Current surveillance practices for shedding of elephant endotheliotropic herpesviruses in breeding and bachelor Asian elephant Elephas maximus herds in Europe
Keywords:EEHV, epidemiology, haemorrhagic disease, maternal antibody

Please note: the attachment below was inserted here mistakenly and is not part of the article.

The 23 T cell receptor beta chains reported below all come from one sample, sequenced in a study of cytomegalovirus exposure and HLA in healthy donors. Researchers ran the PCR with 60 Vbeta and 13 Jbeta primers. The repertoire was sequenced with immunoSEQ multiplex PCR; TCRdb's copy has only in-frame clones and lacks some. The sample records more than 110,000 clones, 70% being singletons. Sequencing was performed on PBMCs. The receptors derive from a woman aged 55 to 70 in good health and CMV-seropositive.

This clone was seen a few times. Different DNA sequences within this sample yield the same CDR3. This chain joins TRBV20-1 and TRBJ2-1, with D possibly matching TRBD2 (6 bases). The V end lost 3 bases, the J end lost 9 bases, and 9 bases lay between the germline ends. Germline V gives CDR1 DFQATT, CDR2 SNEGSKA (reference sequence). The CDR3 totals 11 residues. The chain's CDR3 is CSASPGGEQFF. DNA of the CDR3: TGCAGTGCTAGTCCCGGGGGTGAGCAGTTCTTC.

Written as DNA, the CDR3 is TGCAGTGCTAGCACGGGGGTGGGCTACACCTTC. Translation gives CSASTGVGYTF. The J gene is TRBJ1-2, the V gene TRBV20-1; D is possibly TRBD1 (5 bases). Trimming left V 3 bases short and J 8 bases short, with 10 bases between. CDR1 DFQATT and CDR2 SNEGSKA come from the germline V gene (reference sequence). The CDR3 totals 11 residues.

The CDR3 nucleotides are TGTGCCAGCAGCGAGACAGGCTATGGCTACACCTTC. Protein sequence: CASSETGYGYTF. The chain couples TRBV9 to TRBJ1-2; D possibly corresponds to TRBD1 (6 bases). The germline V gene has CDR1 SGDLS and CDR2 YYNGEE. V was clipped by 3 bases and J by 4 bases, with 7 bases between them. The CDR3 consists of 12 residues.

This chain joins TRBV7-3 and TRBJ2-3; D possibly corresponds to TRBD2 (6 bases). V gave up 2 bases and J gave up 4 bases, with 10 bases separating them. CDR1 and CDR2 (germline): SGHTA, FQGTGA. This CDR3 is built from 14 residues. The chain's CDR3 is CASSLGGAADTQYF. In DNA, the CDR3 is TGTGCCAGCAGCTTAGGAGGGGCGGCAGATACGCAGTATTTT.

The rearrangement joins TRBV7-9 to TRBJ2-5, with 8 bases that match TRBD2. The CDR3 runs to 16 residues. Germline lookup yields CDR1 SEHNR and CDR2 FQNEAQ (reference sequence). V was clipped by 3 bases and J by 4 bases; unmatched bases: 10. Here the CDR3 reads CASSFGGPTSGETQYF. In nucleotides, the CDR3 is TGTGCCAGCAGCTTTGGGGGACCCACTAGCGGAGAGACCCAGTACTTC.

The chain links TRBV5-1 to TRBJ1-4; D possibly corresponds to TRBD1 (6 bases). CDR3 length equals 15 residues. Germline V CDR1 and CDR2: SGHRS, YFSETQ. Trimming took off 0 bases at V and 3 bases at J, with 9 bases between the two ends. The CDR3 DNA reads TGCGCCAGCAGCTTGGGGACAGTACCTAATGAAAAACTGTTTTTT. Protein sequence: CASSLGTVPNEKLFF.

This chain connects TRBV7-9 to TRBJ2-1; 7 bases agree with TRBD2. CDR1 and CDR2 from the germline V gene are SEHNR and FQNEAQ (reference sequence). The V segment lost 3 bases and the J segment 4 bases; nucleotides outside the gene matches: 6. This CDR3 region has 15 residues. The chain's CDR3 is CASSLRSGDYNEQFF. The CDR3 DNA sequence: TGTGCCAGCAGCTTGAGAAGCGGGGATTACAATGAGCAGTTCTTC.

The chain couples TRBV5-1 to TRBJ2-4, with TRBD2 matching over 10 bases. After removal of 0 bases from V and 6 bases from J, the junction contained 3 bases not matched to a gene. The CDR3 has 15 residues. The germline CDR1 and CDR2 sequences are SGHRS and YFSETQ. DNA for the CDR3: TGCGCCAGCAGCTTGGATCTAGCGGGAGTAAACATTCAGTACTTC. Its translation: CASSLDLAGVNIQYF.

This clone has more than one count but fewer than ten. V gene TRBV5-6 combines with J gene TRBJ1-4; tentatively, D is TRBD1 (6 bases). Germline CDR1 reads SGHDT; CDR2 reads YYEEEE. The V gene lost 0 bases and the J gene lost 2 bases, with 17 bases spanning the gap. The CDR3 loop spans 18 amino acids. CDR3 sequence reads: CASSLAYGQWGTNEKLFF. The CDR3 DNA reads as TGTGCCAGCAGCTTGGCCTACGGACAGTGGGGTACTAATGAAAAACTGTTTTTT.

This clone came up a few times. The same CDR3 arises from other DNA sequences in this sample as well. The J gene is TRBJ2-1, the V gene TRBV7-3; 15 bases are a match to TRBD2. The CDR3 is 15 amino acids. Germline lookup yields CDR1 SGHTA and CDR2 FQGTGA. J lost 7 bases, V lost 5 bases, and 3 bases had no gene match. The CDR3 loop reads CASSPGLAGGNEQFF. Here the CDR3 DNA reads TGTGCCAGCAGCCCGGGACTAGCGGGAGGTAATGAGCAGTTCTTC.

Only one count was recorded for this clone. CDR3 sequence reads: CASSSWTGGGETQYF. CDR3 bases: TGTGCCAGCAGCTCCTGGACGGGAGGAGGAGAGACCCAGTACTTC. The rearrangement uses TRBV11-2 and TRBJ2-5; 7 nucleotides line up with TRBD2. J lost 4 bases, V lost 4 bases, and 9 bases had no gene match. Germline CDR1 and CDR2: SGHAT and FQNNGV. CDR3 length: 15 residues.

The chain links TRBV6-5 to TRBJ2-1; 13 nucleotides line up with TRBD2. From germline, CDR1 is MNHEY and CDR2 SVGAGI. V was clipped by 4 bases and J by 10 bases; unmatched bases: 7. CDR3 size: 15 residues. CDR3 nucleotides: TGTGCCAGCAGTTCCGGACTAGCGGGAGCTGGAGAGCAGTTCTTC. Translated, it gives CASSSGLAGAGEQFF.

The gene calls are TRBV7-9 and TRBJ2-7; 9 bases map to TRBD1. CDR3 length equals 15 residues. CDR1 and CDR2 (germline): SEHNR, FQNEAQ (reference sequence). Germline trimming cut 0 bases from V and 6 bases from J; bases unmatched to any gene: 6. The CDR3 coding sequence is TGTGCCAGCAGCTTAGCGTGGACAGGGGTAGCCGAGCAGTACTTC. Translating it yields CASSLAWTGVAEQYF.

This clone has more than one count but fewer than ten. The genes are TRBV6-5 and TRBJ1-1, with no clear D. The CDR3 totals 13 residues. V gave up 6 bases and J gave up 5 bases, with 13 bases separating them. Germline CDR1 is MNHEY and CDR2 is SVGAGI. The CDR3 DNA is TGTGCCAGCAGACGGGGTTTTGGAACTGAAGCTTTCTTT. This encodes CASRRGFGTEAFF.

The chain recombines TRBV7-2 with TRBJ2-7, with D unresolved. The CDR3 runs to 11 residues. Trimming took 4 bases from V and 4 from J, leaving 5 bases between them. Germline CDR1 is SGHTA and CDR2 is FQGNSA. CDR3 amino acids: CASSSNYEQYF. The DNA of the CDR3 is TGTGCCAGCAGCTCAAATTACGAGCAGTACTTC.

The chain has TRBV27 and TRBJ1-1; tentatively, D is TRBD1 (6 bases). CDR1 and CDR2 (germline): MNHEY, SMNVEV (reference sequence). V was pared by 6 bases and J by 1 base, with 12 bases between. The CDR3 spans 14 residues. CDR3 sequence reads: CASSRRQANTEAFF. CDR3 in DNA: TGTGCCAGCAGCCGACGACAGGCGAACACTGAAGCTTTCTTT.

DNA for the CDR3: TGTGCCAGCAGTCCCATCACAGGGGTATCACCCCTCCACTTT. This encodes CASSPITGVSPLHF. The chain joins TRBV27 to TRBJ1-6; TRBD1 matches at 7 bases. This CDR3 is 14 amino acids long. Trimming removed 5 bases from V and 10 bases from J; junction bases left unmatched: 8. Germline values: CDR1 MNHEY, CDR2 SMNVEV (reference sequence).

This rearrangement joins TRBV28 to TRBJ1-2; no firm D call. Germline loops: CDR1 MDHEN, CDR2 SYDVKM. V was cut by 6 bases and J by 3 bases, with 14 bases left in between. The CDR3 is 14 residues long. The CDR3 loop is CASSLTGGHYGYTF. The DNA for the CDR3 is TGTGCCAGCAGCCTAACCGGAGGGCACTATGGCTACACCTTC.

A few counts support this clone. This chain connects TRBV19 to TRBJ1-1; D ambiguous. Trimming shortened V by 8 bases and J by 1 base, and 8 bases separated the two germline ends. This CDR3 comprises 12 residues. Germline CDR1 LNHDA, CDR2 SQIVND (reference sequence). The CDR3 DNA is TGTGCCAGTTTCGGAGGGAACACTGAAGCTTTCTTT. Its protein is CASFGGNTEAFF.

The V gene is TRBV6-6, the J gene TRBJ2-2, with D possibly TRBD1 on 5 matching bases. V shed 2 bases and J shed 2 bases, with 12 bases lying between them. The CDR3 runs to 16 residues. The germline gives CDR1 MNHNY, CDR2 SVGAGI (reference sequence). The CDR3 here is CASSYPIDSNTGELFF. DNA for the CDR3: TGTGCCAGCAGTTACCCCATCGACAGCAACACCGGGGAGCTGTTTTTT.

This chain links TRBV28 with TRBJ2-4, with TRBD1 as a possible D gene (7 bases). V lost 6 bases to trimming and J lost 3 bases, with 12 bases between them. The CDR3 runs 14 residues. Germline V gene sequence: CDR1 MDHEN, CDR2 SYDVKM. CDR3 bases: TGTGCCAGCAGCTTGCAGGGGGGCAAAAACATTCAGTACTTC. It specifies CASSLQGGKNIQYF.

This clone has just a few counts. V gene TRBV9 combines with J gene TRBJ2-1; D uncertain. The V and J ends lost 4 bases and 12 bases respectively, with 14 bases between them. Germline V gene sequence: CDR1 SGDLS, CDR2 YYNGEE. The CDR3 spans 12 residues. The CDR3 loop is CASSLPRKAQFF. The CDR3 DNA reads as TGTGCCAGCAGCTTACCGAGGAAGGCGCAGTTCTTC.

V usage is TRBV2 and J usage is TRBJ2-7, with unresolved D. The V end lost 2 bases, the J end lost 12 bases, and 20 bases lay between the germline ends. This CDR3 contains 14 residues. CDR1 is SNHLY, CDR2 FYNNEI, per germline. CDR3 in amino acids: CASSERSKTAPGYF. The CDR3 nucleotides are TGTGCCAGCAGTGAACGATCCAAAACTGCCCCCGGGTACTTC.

Elephant endotheliotropic herpesvirus-haemorrhagic disease (EEHV-HD) is the most common cause of death in juvenile captive Asian elephants Elephas maximus. Currently, weekly whole blood screening is recommended for the detection of viraemia, which occurs prior to the development of clinical disease, but there are no recommendations for monitoring viral shedding into the environment. The aims of this study were to evaluate current EEHV shedding surveillance protocols in Asian elephant herds in Europe, as well as to collate and describe existing EEHV shedding data from these herds. Results from a European Association of Zoos and Aquaria Taxon Advisory Group-approved survey revealed that as of January 2021, 42% of breeding institutions had a protocol for screening for EEHV viraemia, while 30% monitored viral shedding. Shedding data were available from 12 institutions, where a total of 2,863 samples had been collected for polymerase chain reaction (PCR) analysis. Overall, 13.9% of all tested samples were positive for EEHV and 48.9% of elephants tested positive for EEHV. EEHV-1 was both the most common genotype detected and the most commonly tested for. Evidence of the presence of EEHV was reported in 12/12 (100%) of breeding herds. Routine monitoring of EEHV shedding is recommended to enable better understanding of the dynamics of EEHV infection and disease.
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